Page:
Nativity of our Lord, Year B - Thursday, December 25, 2014
One of my personal Advent and Christmas traditions each year has been to attend (or at least listen to) Handel's Messiah. My "Messiah night" took place this past week, not in a concert hall or church, but in my residence.
The choral section from the Nativity cycle of Handel's work never ceases to move me each time I listen to Isaiah's prophecy set to glorious music: "For unto us a Child is born, unto us a Son is given, and the government shall be upon his shoulder; and his name shall be called Wonderful, Counselor, the Mighty God, the everlasting Father, the Prince of Peace." (Isaiah 9:6) Those marvelous words are taken from the prophet Isaiah and the first reading that we hear proclaimed each year at Midnight Mass on Christmas Eve.
Immediately preceding Chapter 9, Isaiah's testimony has built up a frightening picture of the darkness and distress about to descend upon both Judah and the northern kingdom of Israel. But that darkness and distress were not the prophet's final words. Precisely upon this land has shined a great light. The opening line of Chapter 9 forms a transition from the darkness of the previous chapter. "But there will be no gloom for those who were in anguish. In the former time he brought into contempt the land of Zebulun and the land of Naphtali, but in the latter time he will make glorious the way of the sea, the land beyond the Jordan, Galilee of the nations. The people who walked in darkness have seen a great light; those who lived in a land of deep darkness -- on them light has shined" (9:1-2).
The great light that comes decisively into this profound darkness tears people away from their confusion and emptiness, from the violence and tyranny of the oppressor. On the inhabitants of a country in the shadow dark as death, light has blazed forth! The symbols of the Assyrian oppression: the yoke of their burden, the bar across their shoulders, the rod of their oppressor, shall be broken. The garments of war shall feed the flames. The destruction of warlike equipment heralds an age of peace.
The royal child whose birth is so poetically announced will possess the wisdom of Solomon, the valor and piety of David, the great virtue of Moses and the patriarchs. Presumably the child spoken of would be King Hezekiah. Contemporary kings of Judah had been disastrously advised and were powerless in warfare.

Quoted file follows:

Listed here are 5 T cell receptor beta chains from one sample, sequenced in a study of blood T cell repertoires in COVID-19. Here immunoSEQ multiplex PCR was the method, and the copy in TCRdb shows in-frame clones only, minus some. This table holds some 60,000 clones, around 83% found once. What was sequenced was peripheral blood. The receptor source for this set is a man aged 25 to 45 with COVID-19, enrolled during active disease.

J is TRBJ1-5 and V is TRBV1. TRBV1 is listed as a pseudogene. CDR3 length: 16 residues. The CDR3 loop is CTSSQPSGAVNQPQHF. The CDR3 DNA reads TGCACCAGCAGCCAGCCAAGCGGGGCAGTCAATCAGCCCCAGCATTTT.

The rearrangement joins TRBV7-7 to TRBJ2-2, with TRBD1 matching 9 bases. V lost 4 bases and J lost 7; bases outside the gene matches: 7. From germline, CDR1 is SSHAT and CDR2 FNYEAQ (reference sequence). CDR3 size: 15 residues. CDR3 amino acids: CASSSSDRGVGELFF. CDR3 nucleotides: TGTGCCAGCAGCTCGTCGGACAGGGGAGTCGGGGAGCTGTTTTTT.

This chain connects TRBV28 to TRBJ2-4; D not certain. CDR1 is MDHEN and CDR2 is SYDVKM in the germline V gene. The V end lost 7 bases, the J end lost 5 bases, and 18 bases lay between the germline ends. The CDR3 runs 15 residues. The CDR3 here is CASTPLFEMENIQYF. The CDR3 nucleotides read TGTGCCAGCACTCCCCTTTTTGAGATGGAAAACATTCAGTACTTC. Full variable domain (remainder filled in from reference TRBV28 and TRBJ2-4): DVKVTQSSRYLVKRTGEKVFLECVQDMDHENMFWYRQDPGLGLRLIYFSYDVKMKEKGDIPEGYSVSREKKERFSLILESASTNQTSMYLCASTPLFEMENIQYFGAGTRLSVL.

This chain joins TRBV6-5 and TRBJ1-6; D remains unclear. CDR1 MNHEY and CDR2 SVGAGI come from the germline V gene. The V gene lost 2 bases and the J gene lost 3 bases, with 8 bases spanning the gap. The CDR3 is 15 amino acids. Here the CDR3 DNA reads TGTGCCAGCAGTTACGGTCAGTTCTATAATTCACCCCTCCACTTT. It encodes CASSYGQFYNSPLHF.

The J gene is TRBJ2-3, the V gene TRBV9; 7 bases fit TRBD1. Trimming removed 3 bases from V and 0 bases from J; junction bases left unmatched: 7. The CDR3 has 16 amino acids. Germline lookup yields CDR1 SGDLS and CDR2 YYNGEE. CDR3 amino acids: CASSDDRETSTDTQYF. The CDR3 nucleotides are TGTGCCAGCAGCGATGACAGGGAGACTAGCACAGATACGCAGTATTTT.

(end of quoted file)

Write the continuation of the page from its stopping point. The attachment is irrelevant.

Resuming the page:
By the title "Wonderful Counselor," the new king will have no need for advisers such as those who led King Ahaz astray. "Everlasting Father" describes the quality of his rule. The virtues of judgment, justice and righteousness that sustain the Davidic throne are summed up in the word "Shalom," whose Hebrew root means wholeness, harmony, fulfillment and completion.
As a result of this new king's reign, people will live in harmony with God, each other and nature. It is no wonder, then, that the Church has appropriated Isaiah's exultation of this brilliant light and royal birth for our celebration of the birth of Jesus.
Over the past year, who has not felt deeply the darkness and gloom of our world? Consider the tragic and violent situations of the lands we call "holy." Lands that were once touched by God, the patriarchs and prophets, and the Messiah himself, are killing fields. Think of the uncertainty and despair that has set in because of the collapse of economic structures. Such strong feelings of darkness and gloom usually stem from our attempts to act as isolated beings or islands, instead of communities of people genuinely concerned about one another and about the suffering of so many people in our world.
During this festival season, Jews continue to long for the Messiah's coming and Christians celebrate his birth in human history. But Jews and Christians are also invited to go beyond the outward symbols and ask the deeper questions: How do we continue to long for and actualize the salvation that the Messiah will bring? The prophetic texts read during the Hanukkah, Advent and Christmas feasts are a new summons to the synagogue and to the Church to reach out to one another, to recommit ourselves to bearing God's light to the nations, and to recognize each other as partners in building up the Kingdom of God.
Both Christianity and Judaism seal their worship with a common hope: "Thy Kingdom come!" And we must utter this prayer more loudly and clearly in these days of shadows and darkness for so many in the world, especially for the people of Iraq and the Holy Land, torn apart by hatred, brutality, and division, as well as for those living in all other regions suffering war, poverty, and injustice.
Our common longing for the fruits of the Messianic Kingdom invites us -- Christians and Jews -- into a knowledge of our communion with one another and, a recognition of the terrible brokenness of the world. As Pope John Paul II and now Pope Benedict XVI have taught us through word, gesture and deed, nothing and no one can ever wrench us away any longer from that deep communion that unites us together. The tikkun ha'olam, the healing of the world, its repair, restoration and redemption -- including the redemption of Israel, incarnate in the person of Jesus, now depends upon us.
[The readings for the Night Mass of the Nativity of our Lord are: Isaiah 9:1-6; Titus 2:11-14; and Luke 2:1-14.]
(Image: "Adoration of the Shepherds" by Gerard von Honthorst)
This reflection first appeared on the Zenit International News Service in 2008 as well as on the Salt + Light Blog. The complete collection of reflections for Year B, entitled “Words made Flesh,” is now available in book form through our online store.